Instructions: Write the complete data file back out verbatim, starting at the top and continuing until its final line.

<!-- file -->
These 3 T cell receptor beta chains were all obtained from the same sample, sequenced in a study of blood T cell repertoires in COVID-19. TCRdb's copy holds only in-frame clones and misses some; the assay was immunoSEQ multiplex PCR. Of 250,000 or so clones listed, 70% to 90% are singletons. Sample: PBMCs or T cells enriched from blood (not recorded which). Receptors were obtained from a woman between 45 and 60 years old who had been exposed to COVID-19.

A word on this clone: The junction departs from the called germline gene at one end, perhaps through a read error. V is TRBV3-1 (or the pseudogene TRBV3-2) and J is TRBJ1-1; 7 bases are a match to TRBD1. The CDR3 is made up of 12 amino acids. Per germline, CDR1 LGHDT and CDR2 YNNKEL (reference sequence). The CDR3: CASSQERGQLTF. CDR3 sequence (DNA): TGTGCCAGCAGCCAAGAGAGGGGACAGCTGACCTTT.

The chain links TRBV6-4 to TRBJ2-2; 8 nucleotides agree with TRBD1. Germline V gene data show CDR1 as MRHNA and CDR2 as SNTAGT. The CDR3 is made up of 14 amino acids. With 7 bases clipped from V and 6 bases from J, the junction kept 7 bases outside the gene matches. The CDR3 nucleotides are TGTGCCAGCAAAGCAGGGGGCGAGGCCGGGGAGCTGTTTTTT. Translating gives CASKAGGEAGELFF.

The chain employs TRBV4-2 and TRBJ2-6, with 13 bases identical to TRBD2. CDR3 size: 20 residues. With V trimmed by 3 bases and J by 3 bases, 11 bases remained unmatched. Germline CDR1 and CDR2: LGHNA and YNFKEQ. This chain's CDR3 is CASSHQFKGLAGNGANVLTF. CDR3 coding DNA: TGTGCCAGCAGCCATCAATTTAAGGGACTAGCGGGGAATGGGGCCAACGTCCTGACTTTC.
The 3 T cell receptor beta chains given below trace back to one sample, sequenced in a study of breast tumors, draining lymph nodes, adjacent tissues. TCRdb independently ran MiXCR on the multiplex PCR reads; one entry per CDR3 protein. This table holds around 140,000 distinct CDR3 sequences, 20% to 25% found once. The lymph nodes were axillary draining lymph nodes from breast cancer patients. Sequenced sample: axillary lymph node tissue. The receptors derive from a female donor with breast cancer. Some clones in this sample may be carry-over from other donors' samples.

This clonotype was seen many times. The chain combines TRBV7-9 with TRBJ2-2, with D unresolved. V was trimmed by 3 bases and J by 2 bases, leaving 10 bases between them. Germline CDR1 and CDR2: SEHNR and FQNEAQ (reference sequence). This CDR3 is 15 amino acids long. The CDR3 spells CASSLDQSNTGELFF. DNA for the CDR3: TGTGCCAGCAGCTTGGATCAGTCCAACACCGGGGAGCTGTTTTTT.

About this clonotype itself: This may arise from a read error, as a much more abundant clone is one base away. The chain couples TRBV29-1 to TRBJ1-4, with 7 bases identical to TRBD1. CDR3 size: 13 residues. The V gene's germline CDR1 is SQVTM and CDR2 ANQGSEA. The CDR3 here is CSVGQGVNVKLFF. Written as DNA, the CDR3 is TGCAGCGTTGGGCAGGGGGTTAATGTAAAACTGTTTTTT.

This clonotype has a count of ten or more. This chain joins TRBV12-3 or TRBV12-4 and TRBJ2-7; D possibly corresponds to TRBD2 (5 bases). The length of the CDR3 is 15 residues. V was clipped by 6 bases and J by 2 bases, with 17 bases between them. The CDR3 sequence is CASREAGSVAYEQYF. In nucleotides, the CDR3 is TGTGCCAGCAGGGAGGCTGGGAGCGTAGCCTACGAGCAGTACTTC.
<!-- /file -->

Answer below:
These 3 T cell receptor beta chains were all obtained from the same sample, sequenced in a study of blood T cell repertoires in COVID-19. TCRdb's copy holds only in-frame clones and misses some; the assay was immunoSEQ multiplex PCR. Of 250,000 or so clones listed, 70% to 90% are singletons. Sample: PBMCs or T cells enriched from blood (not recorded which). Receptors were obtained from a woman between 45 and 60 years old who had been exposed to COVID-19.

A word on this clone: The junction departs from the called germline gene at one end, perhaps through a read error. V is TRBV3-1 (or the pseudogene TRBV3-2) and J is TRBJ1-1; 7 bases are a match to TRBD1. The CDR3 is made up of 12 amino acids. Per germline, CDR1 LGHDT and CDR2 YNNKEL (reference sequence). The CDR3: CASSQERGQLTF. CDR3 sequence (DNA): TGTGCCAGCAGCCAAGAGAGGGGACAGCTGACCTTT.

The chain links TRBV6-4 to TRBJ2-2; 8 nucleotides agree with TRBD1. Germline V gene data show CDR1 as MRHNA and CDR2 as SNTAGT. The CDR3 is made up of 14 amino acids. With 7 bases clipped from V and 6 bases from J, the junction kept 7 bases outside the gene matches. The CDR3 nucleotides are TGTGCCAGCAAAGCAGGGGGCGAGGCCGGGGAGCTGTTTTTT. Translating gives CASKAGGEAGELFF.

The chain employs TRBV4-2 and TRBJ2-6, with 13 bases identical to TRBD2. CDR3 size: 20 residues. With V trimmed by 3 bases and J by 3 bases, 11 bases remained unmatched. Germline CDR1 and CDR2: LGHNA and YNFKEQ. This chain's CDR3 is CASSHQFKGLAGNGANVLTF. CDR3 coding DNA: TGTGCCAGCAGCCATCAATTTAAGGGACTAGCGGGGAATGGGGCCAACGTCCTGACTTTC.
The 3 T cell receptor beta chains given below trace back to one sample, sequenced in a study of breast tumors, draining lymph nodes, adjacent tissues. TCRdb independently ran MiXCR on the multiplex PCR reads; one entry per CDR3 protein. This table holds around 140,000 distinct CDR3 sequences, 20% to 25% found once. The lymph nodes were axillary draining lymph nodes from breast cancer patients. Sequenced sample: axillary lymph node tissue. The receptors derive from a female donor with breast cancer. Some clones in this sample may be carry-over from other donors' samples.

This clonotype was seen many times. The chain combines TRBV7-9 with TRBJ2-2, with D unresolved. V was trimmed by 3 bases and J by 2 bases, leaving 10 bases between them. Germline CDR1 and CDR2: SEHNR and FQNEAQ (reference sequence). This CDR3 is 15 amino acids long. The CDR3 spells CASSLDQSNTGELFF. DNA for the CDR3: TGTGCCAGCAGCTTGGATCAGTCCAACACCGGGGAGCTGTTTTTT.

About this clonotype itself: This may arise from a read error, as a much more abundant clone is one base away. The chain couples TRBV29-1 to TRBJ1-4, with 7 bases identical to TRBD1. CDR3 size: 13 residues. The V gene's germline CDR1 is SQVTM and CDR2 ANQGSEA. The CDR3 here is CSVGQGVNVKLFF. Written as DNA, the CDR3 is TGCAGCGTTGGGCAGGGGGTTAATGTAAAACTGTTTTTT.

This clonotype has a count of ten or more. This chain joins TRBV12-3 or TRBV12-4 and TRBJ2-7; D possibly corresponds to TRBD2 (5 bases). The length of the CDR3 is 15 residues. V was clipped by 6 bases and J by 2 bases, with 17 bases between them. The CDR3 sequence is CASREAGSVAYEQYF. In nucleotides, the CDR3 is TGTGCCAGCAGGGAGGCTGGGAGCGTAGCCTACGAGCAGTACTTC.